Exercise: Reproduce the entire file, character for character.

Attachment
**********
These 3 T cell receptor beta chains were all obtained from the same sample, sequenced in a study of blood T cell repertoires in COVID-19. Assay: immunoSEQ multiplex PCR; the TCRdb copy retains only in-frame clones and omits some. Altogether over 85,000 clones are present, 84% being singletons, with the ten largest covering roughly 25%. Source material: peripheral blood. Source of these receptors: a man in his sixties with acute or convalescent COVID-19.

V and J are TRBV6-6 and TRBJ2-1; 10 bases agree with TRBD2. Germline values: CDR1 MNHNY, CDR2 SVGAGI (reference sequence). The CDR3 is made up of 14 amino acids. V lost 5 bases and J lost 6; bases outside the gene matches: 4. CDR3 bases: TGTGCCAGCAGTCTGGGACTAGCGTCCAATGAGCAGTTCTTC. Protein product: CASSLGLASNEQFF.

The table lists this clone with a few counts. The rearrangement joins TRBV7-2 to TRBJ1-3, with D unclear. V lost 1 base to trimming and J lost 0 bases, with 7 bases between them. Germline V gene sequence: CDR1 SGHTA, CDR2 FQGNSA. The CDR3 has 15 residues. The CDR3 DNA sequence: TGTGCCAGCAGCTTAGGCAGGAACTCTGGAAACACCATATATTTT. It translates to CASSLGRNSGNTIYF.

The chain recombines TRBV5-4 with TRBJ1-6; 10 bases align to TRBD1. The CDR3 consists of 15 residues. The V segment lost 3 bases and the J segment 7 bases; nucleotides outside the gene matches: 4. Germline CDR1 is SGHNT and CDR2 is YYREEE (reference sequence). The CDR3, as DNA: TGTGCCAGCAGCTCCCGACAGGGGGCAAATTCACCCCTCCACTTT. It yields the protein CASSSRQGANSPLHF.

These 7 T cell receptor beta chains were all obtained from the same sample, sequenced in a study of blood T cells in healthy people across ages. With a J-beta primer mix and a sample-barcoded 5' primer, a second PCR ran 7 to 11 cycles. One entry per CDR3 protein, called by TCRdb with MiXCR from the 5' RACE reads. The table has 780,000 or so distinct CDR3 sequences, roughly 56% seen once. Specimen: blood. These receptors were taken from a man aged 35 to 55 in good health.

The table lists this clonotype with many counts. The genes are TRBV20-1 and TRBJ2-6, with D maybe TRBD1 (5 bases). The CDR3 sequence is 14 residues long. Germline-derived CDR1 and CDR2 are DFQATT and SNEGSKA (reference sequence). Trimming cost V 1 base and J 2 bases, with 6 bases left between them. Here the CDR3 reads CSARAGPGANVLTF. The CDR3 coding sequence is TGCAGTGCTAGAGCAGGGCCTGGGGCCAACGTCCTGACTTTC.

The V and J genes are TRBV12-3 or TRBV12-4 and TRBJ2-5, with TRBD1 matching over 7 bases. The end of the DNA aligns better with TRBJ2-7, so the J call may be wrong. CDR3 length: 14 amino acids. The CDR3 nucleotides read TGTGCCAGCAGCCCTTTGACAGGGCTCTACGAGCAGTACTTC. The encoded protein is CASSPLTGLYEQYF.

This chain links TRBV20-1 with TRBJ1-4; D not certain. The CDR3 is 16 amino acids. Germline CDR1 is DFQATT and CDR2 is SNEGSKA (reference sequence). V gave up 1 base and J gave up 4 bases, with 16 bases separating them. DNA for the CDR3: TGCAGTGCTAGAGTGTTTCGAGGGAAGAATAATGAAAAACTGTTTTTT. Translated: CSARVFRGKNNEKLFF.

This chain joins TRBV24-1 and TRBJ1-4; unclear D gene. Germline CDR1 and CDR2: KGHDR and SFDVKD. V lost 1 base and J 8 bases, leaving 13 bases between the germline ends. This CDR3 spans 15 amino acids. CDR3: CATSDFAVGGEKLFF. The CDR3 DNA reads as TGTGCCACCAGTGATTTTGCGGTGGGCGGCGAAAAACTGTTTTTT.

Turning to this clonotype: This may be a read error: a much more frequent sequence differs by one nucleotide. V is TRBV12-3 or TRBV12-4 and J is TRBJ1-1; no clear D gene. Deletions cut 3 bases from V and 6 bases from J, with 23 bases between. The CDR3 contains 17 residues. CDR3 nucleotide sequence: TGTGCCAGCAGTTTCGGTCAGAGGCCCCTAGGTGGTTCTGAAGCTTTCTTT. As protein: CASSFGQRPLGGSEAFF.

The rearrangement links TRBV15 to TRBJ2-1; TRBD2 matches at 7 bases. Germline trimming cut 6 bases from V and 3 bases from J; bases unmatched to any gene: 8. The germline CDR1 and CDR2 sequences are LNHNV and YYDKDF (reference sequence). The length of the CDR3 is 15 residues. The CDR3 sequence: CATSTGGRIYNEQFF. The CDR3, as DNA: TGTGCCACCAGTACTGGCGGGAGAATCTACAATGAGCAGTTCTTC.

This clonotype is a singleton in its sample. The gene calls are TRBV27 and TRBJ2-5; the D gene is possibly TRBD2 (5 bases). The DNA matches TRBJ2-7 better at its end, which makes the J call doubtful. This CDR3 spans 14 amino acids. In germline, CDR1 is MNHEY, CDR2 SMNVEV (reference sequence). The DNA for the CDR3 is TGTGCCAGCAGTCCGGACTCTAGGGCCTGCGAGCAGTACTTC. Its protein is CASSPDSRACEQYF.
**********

These 3 T cell receptor beta chains were all obtained from the same sample, sequenced in a study of blood T cell repertoires in COVID-19. Assay: immunoSEQ multiplex PCR; the TCRdb copy retains only in-frame clones and omits some. Altogether over 85,000 clones are present, 84% being singletons, with the ten largest covering roughly 25%. Source material: peripheral blood. Source of these receptors: a man in his sixties with acute or convalescent COVID-19.

V and J are TRBV6-6 and TRBJ2-1; 10 bases agree with TRBD2. Germline values: CDR1 MNHNY, CDR2 SVGAGI (reference sequence). The CDR3 is made up of 14 amino acids. V lost 5 bases and J lost 6; bases outside the gene matches: 4. CDR3 bases: TGTGCCAGCAGTCTGGGACTAGCGTCCAATGAGCAGTTCTTC. Protein product: CASSLGLASNEQFF.

The table lists this clone with a few counts. The rearrangement joins TRBV7-2 to TRBJ1-3, with D unclear. V lost 1 base to trimming and J lost 0 bases, with 7 bases between them. Germline V gene sequence: CDR1 SGHTA, CDR2 FQGNSA. The CDR3 has 15 residues. The CDR3 DNA sequence: TGTGCCAGCAGCTTAGGCAGGAACTCTGGAAACACCATATATTTT. It translates to CASSLGRNSGNTIYF.

The chain recombines TRBV5-4 with TRBJ1-6; 10 bases align to TRBD1. The CDR3 consists of 15 residues. The V segment lost 3 bases and the J segment 7 bases; nucleotides outside the gene matches: 4. Germline CDR1 is SGHNT and CDR2 is YYREEE (reference sequence). The CDR3, as DNA: TGTGCCAGCAGCTCCCGACAGGGGGCAAATTCACCCCTCCACTTT. It yields the protein CASSSRQGANSPLHF.

These 7 T cell receptor beta chains were all obtained from the same sample, sequenced in a study of blood T cells in healthy people across ages. With a J-beta primer mix and a sample-barcoded 5' primer, a second PCR ran 7 to 11 cycles. One entry per CDR3 protein, called by TCRdb with MiXCR from the 5' RACE reads. The table has 780,000 or so distinct CDR3 sequences, roughly 56% seen once. Specimen: blood. These receptors were taken from a man aged 35 to 55 in good health.

The table lists this clonotype with many counts. The genes are TRBV20-1 and TRBJ2-6, with D maybe TRBD1 (5 bases). The CDR3 sequence is 14 residues long. Germline-derived CDR1 and CDR2 are DFQATT and SNEGSKA (reference sequence). Trimming cost V 1 base and J 2 bases, with 6 bases left between them. Here the CDR3 reads CSARAGPGANVLTF. The CDR3 coding sequence is TGCAGTGCTAGAGCAGGGCCTGGGGCCAACGTCCTGACTTTC.

The V and J genes are TRBV12-3 or TRBV12-4 and TRBJ2-5, with TRBD1 matching over 7 bases. The end of the DNA aligns better with TRBJ2-7, so the J call may be wrong. CDR3 length: 14 amino acids. The CDR3 nucleotides read TGTGCCAGCAGCCCTTTGACAGGGCTCTACGAGCAGTACTTC. The encoded protein is CASSPLTGLYEQYF.

This chain links TRBV20-1 with TRBJ1-4; D not certain. The CDR3 is 16 amino acids. Germline CDR1 is DFQATT and CDR2 is SNEGSKA (reference sequence). V gave up 1 base and J gave up 4 bases, with 16 bases separating them. DNA for the CDR3: TGCAGTGCTAGAGTGTTTCGAGGGAAGAATAATGAAAAACTGTTTTTT. Translated: CSARVFRGKNNEKLFF.

This chain joins TRBV24-1 and TRBJ1-4; unclear D gene. Germline CDR1 and CDR2: KGHDR and SFDVKD. V lost 1 base and J 8 bases, leaving 13 bases between the germline ends. This CDR3 spans 15 amino acids. CDR3: CATSDFAVGGEKLFF. The CDR3 DNA reads as TGTGCCACCAGTGATTTTGCGGTGGGCGGCGAAAAACTGTTTTTT.

Turning to this clonotype: This may be a read error: a much more frequent sequence differs by one nucleotide. V is TRBV12-3 or TRBV12-4 and J is TRBJ1-1; no clear D gene. Deletions cut 3 bases from V and 6 bases from J, with 23 bases between. The CDR3 contains 17 residues. CDR3 nucleotide sequence: TGTGCCAGCAGTTTCGGTCAGAGGCCCCTAGGTGGTTCTGAAGCTTTCTTT. As protein: CASSFGQRPLGGSEAFF.

The rearrangement links TRBV15 to TRBJ2-1; TRBD2 matches at 7 bases. Germline trimming cut 6 bases from V and 3 bases from J; bases unmatched to any gene: 8. The germline CDR1 and CDR2 sequences are LNHNV and YYDKDF (reference sequence). The length of the CDR3 is 15 residues. The CDR3 sequence: CATSTGGRIYNEQFF. The CDR3, as DNA: TGTGCCACCAGTACTGGCGGGAGAATCTACAATGAGCAGTTCTTC.

This clonotype is a singleton in its sample. The gene calls are TRBV27 and TRBJ2-5; the D gene is possibly TRBD2 (5 bases). The DNA matches TRBJ2-7 better at its end, which makes the J call doubtful. This CDR3 spans 14 amino acids. In germline, CDR1 is MNHEY, CDR2 SMNVEV (reference sequence). The DNA for the CDR3 is TGTGCCAGCAGTCCGGACTCTAGGGCCTGCGAGCAGTACTTC. Its protein is CASSPDSRACEQYF.